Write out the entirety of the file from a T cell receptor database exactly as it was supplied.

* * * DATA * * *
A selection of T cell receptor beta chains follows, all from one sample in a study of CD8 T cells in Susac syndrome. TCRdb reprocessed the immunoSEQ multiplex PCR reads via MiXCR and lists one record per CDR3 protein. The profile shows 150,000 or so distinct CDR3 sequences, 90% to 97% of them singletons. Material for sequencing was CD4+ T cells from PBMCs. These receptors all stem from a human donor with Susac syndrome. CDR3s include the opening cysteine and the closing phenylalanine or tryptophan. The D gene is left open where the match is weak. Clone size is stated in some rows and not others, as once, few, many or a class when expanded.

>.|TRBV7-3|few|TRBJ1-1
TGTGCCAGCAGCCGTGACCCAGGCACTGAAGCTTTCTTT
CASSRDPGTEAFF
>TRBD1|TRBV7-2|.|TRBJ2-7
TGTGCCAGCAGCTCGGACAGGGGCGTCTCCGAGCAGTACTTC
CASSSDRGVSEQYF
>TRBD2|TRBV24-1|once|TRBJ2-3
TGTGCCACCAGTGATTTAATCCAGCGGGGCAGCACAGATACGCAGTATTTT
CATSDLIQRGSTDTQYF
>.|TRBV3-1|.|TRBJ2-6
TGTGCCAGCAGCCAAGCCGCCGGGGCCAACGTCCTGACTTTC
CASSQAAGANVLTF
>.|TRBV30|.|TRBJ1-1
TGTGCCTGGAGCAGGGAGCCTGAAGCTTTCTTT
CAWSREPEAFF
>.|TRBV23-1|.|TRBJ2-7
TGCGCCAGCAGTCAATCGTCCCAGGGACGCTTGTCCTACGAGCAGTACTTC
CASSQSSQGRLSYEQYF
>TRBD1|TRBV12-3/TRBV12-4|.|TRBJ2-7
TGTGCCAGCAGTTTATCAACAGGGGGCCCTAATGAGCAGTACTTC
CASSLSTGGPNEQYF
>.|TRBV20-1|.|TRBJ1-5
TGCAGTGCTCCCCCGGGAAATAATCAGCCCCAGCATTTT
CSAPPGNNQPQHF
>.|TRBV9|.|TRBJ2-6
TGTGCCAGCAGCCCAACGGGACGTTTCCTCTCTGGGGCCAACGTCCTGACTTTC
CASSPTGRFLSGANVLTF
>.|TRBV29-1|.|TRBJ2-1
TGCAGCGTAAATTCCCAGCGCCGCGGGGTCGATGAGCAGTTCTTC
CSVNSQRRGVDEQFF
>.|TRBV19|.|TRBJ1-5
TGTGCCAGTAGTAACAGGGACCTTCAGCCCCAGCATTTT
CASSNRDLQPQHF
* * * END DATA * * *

A selection of T cell receptor beta chains follows, all from one sample in a study of CD8 T cells in Susac syndrome. TCRdb reprocessed the immunoSEQ multiplex PCR reads via MiXCR and lists one record per CDR3 protein. The profile shows 150,000 or so distinct CDR3 sequences, 90% to 97% of them singletons. Material for sequencing was CD4+ T cells from PBMCs. These receptors all stem from a human donor with Susac syndrome. CDR3s include the opening cysteine and the closing phenylalanine or tryptophan. The D gene is left open where the match is weak. Clone size is stated in some rows and not others, as once, few, many or a class when expanded.

>.|TRBV7-3|few|TRBJ1-1
TGTGCCAGCAGCCGTGACCCAGGCACTGAAGCTTTCTTT
CASSRDPGTEAFF
>TRBD1|TRBV7-2|.|TRBJ2-7
TGTGCCAGCAGCTCGGACAGGGGCGTCTCCGAGCAGTACTTC
CASSSDRGVSEQYF
>TRBD2|TRBV24-1|once|TRBJ2-3
TGTGCCACCAGTGATTTAATCCAGCGGGGCAGCACAGATACGCAGTATTTT
CATSDLIQRGSTDTQYF
>.|TRBV3-1|.|TRBJ2-6
TGTGCCAGCAGCCAAGCCGCCGGGGCCAACGTCCTGACTTTC
CASSQAAGANVLTF
>.|TRBV30|.|TRBJ1-1
TGTGCCTGGAGCAGGGAGCCTGAAGCTTTCTTT
CAWSREPEAFF
>.|TRBV23-1|.|TRBJ2-7
TGCGCCAGCAGTCAATCGTCCCAGGGACGCTTGTCCTACGAGCAGTACTTC
CASSQSSQGRLSYEQYF
>TRBD1|TRBV12-3/TRBV12-4|.|TRBJ2-7
TGTGCCAGCAGTTTATCAACAGGGGGCCCTAATGAGCAGTACTTC
CASSLSTGGPNEQYF
>.|TRBV20-1|.|TRBJ1-5
TGCAGTGCTCCCCCGGGAAATAATCAGCCCCAGCATTTT
CSAPPGNNQPQHF
>.|TRBV9|.|TRBJ2-6
TGTGCCAGCAGCCCAACGGGACGTTTCCTCTCTGGGGCCAACGTCCTGACTTTC
CASSPTGRFLSGANVLTF
>.|TRBV29-1|.|TRBJ2-1
TGCAGCGTAAATTCCCAGCGCCGCGGGGTCGATGAGCAGTTCTTC
CSVNSQRRGVDEQFF
>.|TRBV19|.|TRBJ1-5
TGTGCCAGTAGTAACAGGGACCTTCAGCCCCAGCATTTT
CASSNRDLQPQHF